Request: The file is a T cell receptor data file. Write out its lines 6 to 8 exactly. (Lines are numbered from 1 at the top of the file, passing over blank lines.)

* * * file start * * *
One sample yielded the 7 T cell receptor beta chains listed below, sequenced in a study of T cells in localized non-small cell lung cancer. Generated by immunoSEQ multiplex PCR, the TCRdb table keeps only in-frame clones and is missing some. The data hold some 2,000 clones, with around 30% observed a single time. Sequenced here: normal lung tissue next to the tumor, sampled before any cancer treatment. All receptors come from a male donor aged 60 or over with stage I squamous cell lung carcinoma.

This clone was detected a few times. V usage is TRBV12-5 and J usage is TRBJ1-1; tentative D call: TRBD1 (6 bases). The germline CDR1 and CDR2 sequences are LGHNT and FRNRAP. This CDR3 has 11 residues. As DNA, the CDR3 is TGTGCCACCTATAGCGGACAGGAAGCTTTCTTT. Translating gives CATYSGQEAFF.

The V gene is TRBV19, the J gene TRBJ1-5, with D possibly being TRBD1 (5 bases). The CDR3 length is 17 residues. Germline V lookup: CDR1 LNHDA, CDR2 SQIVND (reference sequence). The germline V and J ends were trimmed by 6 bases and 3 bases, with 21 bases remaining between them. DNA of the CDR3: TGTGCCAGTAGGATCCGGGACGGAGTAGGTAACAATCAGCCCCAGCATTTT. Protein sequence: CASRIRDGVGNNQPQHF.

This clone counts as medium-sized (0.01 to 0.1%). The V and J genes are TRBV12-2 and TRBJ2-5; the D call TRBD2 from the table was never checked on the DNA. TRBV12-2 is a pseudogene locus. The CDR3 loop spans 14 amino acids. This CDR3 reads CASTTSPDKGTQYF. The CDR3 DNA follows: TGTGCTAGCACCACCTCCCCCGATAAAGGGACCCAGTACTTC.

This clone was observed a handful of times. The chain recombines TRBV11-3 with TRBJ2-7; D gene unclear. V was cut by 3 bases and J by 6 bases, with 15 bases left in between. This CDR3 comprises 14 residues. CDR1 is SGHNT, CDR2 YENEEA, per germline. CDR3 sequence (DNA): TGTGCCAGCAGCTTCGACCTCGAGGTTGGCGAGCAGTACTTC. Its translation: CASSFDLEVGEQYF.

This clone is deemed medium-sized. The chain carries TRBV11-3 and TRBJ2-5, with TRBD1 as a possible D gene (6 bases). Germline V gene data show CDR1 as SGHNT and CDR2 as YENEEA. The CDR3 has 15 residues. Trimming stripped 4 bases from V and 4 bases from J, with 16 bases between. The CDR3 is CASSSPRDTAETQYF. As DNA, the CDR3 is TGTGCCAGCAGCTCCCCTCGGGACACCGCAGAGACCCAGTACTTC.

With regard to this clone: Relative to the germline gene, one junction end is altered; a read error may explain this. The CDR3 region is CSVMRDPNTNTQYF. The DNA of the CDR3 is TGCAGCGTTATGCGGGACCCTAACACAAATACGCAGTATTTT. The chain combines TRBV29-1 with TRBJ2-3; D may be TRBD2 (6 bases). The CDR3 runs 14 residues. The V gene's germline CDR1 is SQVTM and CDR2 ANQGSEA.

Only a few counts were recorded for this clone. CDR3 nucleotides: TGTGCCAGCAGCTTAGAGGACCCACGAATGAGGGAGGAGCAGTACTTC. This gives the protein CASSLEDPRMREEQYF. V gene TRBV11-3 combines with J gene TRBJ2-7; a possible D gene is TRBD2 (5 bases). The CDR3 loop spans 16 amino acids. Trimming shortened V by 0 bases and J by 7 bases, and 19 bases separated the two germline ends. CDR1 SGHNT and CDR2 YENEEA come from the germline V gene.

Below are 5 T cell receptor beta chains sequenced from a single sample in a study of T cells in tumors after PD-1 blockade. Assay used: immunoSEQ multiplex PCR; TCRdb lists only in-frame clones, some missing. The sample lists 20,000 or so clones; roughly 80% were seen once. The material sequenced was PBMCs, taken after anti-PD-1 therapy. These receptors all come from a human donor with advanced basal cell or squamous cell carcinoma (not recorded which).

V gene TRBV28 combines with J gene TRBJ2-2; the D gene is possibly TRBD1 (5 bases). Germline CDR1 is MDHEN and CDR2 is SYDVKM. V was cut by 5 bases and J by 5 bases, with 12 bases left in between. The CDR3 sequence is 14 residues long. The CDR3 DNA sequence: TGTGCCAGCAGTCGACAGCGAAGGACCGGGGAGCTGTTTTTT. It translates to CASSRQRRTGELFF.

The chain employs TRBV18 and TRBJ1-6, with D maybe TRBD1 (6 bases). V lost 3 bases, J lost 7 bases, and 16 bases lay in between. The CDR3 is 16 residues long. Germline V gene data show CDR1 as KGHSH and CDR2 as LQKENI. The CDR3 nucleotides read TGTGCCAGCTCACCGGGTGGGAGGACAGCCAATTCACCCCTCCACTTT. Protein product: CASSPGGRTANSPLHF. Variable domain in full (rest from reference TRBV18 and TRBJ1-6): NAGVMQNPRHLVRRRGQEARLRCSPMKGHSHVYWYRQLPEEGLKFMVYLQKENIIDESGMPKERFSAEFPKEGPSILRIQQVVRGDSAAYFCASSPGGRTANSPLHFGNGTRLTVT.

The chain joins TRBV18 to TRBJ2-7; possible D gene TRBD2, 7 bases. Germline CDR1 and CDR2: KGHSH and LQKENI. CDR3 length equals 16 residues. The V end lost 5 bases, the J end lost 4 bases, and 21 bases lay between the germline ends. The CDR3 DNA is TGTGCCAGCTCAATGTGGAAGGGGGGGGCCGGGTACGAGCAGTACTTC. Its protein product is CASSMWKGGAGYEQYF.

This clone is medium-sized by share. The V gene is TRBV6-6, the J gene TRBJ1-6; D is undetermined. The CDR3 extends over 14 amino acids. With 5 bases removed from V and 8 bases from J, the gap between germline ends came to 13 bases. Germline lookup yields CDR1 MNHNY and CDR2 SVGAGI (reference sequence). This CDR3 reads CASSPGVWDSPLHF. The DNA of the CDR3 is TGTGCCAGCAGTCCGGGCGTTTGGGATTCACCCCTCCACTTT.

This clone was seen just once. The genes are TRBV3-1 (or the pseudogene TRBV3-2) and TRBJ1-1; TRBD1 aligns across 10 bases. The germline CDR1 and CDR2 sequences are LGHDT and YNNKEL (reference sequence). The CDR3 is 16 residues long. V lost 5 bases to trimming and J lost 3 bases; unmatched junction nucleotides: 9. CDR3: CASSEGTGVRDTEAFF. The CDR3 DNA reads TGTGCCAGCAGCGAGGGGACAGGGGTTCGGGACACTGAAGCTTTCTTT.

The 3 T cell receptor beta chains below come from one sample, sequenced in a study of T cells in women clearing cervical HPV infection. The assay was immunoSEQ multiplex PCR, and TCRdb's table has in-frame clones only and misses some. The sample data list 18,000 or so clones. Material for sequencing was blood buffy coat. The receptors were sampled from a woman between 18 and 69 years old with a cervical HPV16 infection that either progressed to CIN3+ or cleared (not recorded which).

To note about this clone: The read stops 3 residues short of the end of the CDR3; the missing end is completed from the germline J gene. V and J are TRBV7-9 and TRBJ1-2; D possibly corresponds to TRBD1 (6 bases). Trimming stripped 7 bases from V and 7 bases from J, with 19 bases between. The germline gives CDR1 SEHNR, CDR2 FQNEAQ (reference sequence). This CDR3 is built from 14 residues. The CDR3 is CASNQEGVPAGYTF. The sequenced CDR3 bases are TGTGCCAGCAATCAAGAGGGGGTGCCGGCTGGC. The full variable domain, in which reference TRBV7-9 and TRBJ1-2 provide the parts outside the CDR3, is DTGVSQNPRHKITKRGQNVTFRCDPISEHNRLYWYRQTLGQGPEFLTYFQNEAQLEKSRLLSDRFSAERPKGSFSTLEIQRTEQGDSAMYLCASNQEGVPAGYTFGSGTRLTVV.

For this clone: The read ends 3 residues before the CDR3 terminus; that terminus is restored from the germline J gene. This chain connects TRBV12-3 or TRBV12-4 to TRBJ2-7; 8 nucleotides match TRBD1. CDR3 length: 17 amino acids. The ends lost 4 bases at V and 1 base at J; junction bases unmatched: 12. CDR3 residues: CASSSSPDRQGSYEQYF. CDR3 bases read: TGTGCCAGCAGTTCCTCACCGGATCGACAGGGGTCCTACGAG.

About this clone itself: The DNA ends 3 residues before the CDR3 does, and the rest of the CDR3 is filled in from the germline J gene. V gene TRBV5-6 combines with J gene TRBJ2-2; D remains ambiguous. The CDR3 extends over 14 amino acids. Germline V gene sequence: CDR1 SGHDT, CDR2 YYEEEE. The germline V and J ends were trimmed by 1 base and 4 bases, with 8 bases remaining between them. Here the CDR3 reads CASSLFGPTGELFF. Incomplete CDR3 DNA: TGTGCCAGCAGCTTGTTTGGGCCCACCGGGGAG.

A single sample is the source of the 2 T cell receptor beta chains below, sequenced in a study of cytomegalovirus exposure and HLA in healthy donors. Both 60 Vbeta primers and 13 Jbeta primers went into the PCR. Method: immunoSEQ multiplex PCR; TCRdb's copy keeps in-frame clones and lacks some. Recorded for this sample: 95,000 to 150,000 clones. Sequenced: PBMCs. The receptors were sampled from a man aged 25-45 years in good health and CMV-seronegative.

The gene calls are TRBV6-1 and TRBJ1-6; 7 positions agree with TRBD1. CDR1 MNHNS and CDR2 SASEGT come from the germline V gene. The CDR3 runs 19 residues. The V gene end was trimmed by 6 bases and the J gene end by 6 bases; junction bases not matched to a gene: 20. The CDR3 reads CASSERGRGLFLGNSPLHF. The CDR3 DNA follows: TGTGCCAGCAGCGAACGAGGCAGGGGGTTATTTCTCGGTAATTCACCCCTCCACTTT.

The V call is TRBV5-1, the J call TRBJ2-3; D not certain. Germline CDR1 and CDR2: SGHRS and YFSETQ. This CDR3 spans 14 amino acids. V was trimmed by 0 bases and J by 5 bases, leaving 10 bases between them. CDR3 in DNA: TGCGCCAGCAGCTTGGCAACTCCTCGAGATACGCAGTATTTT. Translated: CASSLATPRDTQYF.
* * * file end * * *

This clone is deemed medium-sized. The chain carries TRBV11-3 and TRBJ2-5, with TRBD1 as a possible D gene (6 bases). Germline V gene data show CDR1 as SGHNT and CDR2 as YENEEA. The CDR3 has 15 residues. Trimming stripped 4 bases from V and 4 bases from J, with 16 bases between. The CDR3 is CASSSPRDTAETQYF. As DNA, the CDR3 is TGTGCCAGCAGCTCCCCTCGGGACACCGCAGAGACCCAGTACTTC.

With regard to this clone: Relative to the germline gene, one junction end is altered; a read error may explain this. The CDR3 region is CSVMRDPNTNTQYF. The DNA of the CDR3 is TGCAGCGTTATGCGGGACCCTAACACAAATACGCAGTATTTT. The chain combines TRBV29-1 with TRBJ2-3; D may be TRBD2 (6 bases). The CDR3 runs 14 residues. The V gene's germline CDR1 is SQVTM and CDR2 ANQGSEA.

Only a few counts were recorded for this clone. CDR3 nucleotides: TGTGCCAGCAGCTTAGAGGACCCACGAATGAGGGAGGAGCAGTACTTC. This gives the protein CASSLEDPRMREEQYF. V gene TRBV11-3 combines with J gene TRBJ2-7; a possible D gene is TRBD2 (5 bases). The CDR3 loop spans 16 amino acids. Trimming shortened V by 0 bases and J by 7 bases, and 19 bases separated the two germline ends. CDR1 SGHNT and CDR2 YENEEA come from the germline V gene.